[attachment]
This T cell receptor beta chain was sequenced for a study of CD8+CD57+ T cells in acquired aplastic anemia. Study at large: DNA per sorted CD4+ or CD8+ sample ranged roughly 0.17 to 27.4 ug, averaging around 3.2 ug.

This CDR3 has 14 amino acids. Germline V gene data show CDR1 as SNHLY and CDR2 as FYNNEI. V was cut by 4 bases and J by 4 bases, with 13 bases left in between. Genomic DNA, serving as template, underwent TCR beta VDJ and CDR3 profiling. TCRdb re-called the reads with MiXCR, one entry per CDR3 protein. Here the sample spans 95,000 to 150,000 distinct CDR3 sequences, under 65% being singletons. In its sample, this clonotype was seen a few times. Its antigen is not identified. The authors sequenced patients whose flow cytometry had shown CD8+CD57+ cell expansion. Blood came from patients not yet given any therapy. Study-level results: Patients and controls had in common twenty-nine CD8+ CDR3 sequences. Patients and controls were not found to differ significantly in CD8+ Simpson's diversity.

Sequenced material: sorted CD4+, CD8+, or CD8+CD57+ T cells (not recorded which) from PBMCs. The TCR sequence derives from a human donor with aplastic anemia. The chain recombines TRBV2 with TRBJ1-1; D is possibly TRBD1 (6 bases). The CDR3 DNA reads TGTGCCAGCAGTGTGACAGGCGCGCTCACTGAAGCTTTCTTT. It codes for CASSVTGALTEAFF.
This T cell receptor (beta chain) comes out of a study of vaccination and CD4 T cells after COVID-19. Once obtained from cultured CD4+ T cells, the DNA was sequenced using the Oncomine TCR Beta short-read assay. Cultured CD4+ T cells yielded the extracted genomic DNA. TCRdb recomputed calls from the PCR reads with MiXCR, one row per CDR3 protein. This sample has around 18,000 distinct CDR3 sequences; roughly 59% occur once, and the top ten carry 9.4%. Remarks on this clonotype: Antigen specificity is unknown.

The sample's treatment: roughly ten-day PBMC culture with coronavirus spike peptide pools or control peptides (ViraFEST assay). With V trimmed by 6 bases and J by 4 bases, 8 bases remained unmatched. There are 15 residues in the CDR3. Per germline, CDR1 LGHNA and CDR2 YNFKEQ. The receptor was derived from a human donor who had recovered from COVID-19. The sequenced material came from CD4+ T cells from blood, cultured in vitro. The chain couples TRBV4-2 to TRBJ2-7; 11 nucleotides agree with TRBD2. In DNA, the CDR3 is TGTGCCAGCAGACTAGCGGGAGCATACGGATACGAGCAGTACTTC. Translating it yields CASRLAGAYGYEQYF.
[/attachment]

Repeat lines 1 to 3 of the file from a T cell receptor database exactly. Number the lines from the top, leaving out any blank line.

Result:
This T cell receptor beta chain was sequenced for a study of CD8+CD57+ T cells in acquired aplastic anemia. Study at large: DNA per sorted CD4+ or CD8+ sample ranged roughly 0.17 to 27.4 ug, averaging around 3.2 ug.

This CDR3 has 14 amino acids. Germline V gene data show CDR1 as SNHLY and CDR2 as FYNNEI. V was cut by 4 bases and J by 4 bases, with 13 bases left in between. Genomic DNA, serving as template, underwent TCR beta VDJ and CDR3 profiling. TCRdb re-called the reads with MiXCR, one entry per CDR3 protein. Here the sample spans 95,000 to 150,000 distinct CDR3 sequences, under 65% being singletons. In its sample, this clonotype was seen a few times. Its antigen is not identified. The authors sequenced patients whose flow cytometry had shown CD8+CD57+ cell expansion. Blood came from patients not yet given any therapy. Study-level results: Patients and controls had in common twenty-nine CD8+ CDR3 sequences. Patients and controls were not found to differ significantly in CD8+ Simpson's diversity.

Sequenced material: sorted CD4+, CD8+, or CD8+CD57+ T cells (not recorded which) from PBMCs. The TCR sequence derives from a human donor with aplastic anemia. The chain recombines TRBV2 with TRBJ1-1; D is possibly TRBD1 (6 bases). The CDR3 DNA reads TGTGCCAGCAGTGTGACAGGCGCGCTCACTGAAGCTTTCTTT. It codes for CASSVTGALTEAFF.